Latest Ruling Favors Pilot Flying J in Fuel Rebate Scandalby Jana Ritter - Published: 4/30/2013
After recent news of the FBI raid of Pilot Flying J - the nation's largest truck stop chain, the legal fallout has begun with a Knox County judge ruling in favor of Pilot Flying J and denying a motion for an injunction that would have forced company employees to stop reaching out to clients in the wake of a diesel fuel rebate scandal.
While employee laptops have already been confiscated by federal agents and secretly recorded conversations have been made public and Pilot Flying J CEO Jimmy Haslam has held three somber press conferences conferences trying to reassure his customers about the integrity of his company, the Knox County Court is allowing Haslam and his employees to continue doing business as usual. Attorney Louis McElroy, one of several lawyers representing Pilot client Atlantic Coast Carriers, Inc., had filed a motion for an injunction and/or a temporary restraining order last week.
The motion sought to keep Pilot employees from making deals with other clients because of the scandal. Three other companies have joined the lawsuit against Pilot Flying J and claim that efforts to restore Pilot's reputation with the trucking industry were interfering with the case and influencing clients, which jeopardized the case pending against the company. Attorneys were in court Monday to argue to a judge whether he should allow the injunction. Robert Bartley Turner, who represents Atlantic Coast Carriers, presented statements first, saying "irreparable harm" had been done to the plaintiff. "If witnesses are influenced either by intent or indirectly, then that has got to stop," Turner said.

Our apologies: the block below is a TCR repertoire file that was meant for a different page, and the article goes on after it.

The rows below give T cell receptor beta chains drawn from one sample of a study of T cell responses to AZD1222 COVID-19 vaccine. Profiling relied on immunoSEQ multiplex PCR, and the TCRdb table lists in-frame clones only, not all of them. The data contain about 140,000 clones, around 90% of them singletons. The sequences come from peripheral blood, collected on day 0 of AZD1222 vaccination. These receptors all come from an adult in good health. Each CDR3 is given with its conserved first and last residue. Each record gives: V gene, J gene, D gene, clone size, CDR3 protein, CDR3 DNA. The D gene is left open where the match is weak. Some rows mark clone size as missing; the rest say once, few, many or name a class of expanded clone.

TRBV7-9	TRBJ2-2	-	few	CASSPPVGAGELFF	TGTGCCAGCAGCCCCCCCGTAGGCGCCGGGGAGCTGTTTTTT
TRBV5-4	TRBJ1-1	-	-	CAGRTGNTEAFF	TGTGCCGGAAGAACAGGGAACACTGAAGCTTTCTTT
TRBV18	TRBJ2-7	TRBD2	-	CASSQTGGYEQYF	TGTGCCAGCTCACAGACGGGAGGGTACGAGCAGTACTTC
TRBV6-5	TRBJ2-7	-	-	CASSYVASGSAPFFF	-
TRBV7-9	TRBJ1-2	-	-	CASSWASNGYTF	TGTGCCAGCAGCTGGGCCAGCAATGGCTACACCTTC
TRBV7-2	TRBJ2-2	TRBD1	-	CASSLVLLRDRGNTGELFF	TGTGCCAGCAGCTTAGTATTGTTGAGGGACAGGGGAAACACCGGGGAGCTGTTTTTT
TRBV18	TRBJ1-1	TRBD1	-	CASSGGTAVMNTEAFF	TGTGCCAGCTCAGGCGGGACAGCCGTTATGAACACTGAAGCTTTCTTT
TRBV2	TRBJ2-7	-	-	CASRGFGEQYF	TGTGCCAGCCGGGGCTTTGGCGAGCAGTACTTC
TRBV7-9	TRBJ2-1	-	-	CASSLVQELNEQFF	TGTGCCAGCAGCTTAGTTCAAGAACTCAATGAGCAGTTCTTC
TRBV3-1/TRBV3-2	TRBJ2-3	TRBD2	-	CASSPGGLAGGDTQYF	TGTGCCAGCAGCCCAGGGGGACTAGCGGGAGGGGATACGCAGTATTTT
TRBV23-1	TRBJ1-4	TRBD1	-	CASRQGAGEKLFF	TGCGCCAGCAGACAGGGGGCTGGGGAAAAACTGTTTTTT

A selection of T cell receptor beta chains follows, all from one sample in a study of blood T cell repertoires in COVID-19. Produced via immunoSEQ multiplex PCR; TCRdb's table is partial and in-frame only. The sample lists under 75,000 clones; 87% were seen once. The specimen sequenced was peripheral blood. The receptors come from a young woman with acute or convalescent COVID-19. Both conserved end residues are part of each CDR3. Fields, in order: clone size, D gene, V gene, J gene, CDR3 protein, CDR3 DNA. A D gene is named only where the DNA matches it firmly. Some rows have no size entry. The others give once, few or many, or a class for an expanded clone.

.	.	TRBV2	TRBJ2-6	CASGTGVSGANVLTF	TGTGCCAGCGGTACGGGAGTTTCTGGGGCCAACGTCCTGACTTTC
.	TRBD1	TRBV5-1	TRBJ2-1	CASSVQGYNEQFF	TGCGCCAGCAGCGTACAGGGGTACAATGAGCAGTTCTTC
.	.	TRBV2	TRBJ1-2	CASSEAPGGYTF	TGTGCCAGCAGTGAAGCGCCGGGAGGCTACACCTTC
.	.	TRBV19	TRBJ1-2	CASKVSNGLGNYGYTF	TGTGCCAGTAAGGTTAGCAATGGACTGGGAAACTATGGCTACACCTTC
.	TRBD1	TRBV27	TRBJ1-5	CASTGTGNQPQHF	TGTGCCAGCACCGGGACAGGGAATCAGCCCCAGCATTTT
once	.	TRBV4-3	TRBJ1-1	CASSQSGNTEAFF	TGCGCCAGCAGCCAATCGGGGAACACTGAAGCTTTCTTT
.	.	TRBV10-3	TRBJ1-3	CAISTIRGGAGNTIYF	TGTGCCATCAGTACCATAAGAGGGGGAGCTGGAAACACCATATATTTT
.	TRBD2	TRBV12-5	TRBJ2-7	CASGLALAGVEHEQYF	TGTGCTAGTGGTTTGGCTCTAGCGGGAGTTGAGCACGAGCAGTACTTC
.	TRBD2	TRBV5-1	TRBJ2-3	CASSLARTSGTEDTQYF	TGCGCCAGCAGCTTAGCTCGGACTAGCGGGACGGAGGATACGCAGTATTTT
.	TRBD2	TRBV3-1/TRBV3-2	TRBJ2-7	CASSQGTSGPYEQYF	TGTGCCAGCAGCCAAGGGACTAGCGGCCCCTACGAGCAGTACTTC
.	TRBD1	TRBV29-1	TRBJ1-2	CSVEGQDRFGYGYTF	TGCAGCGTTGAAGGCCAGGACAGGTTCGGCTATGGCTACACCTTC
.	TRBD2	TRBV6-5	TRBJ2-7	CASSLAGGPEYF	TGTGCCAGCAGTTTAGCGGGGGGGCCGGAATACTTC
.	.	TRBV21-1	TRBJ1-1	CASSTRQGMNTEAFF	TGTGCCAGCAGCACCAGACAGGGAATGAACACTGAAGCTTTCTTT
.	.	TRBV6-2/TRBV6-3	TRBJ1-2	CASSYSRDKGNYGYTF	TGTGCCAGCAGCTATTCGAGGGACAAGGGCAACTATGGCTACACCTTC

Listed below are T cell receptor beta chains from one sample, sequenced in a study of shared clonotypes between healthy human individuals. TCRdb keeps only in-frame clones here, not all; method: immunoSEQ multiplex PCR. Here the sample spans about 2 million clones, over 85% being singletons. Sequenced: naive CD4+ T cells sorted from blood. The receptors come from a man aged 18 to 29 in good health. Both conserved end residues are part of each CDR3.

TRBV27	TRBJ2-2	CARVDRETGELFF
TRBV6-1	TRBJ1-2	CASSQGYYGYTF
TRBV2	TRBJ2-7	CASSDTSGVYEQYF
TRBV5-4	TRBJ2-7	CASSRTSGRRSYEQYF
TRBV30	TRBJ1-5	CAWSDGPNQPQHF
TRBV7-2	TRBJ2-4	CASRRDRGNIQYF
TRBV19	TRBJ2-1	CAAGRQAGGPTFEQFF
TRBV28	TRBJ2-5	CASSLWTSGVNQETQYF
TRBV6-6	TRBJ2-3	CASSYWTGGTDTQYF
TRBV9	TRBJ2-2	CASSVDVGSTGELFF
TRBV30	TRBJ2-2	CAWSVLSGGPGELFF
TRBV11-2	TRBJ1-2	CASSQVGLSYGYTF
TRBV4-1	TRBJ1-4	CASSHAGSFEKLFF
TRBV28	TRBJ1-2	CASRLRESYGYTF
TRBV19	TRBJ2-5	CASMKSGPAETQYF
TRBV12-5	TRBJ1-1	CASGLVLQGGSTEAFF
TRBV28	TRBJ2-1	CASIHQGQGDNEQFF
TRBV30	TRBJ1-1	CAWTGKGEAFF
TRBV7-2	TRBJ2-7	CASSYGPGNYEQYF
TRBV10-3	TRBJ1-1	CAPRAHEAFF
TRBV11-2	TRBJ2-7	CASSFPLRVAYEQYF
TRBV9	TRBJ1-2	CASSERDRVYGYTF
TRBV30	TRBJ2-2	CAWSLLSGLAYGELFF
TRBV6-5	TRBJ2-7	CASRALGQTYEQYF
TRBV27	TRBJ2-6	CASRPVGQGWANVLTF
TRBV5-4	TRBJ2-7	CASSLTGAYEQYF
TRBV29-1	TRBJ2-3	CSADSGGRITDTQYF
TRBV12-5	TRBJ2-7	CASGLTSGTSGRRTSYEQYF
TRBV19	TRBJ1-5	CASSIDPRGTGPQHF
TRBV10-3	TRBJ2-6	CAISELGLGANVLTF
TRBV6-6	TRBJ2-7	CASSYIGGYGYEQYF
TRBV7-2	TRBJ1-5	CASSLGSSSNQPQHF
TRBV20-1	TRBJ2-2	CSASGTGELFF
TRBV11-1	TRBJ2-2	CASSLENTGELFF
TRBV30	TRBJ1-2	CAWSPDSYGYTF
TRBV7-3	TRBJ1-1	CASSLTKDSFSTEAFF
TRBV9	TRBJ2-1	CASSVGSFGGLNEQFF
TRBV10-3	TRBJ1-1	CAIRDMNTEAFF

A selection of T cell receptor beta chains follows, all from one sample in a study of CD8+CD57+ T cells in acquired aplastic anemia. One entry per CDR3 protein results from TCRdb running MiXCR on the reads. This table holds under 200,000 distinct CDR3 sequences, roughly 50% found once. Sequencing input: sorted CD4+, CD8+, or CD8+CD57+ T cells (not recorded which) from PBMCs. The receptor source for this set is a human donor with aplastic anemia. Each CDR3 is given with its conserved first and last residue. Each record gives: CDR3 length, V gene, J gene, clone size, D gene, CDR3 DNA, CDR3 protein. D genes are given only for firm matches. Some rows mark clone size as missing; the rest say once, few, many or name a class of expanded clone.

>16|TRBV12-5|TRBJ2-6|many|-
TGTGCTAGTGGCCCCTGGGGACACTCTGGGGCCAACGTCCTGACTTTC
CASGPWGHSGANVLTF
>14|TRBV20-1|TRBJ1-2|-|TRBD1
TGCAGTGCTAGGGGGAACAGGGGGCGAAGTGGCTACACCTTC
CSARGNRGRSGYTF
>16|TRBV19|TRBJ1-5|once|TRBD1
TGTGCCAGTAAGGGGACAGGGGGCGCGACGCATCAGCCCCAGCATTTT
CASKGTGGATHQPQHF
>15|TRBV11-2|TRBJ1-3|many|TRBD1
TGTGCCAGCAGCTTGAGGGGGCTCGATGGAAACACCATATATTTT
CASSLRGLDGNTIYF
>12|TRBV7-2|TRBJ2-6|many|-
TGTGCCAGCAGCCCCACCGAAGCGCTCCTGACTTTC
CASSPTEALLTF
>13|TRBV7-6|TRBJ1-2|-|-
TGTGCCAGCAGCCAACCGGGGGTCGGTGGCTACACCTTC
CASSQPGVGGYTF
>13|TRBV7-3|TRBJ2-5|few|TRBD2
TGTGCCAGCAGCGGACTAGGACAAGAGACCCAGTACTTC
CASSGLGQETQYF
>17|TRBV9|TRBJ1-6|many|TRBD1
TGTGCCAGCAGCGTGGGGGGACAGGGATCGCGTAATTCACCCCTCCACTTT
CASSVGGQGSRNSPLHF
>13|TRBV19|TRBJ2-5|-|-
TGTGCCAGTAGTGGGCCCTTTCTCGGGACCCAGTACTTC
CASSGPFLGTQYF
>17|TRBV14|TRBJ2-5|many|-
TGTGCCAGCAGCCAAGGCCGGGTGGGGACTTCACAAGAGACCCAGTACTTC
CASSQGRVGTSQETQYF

Pilot Flying J attorney Albert Harb said the motion was, "based on newspaper accounts and nothing further," and asked the judge to dismiss the request. Harb said that Pilot was doing "exactly what's permissible" by law and that there had been no harm done to witnesses in the case. He also argued that wanting Pilot to stop talking to customers was, "simply not an adequate basis for an injunction."
Turner disagreed, saying the injunction would only maintain the "status quo", meaning Pilot Flying J would continue to do business with customers as they had before the FBI raid and that the injunction would only stop them from making new deals. He also clarified that the request for the injunction would prevent Pilot from reaching out to clients, but that clients who were interested in reaching a settlement could still contact the company.
But ultimately, Knox County Circuit Court Judge Harold Wimberly agreed that the media reports were "insufficient evidence" to approve the motion. The company said through a spokesperson that it was pleased with the judge's decision and said were the motion to be approved, it, "would have crippled Pilot's ability to do business."
The case has captivated the local legal community, white-collar crime experts from across the country, professional football fans and the multi-billion-dollar trucking industry. But its going to be a long wait before rulings on potential criminal charges are heard.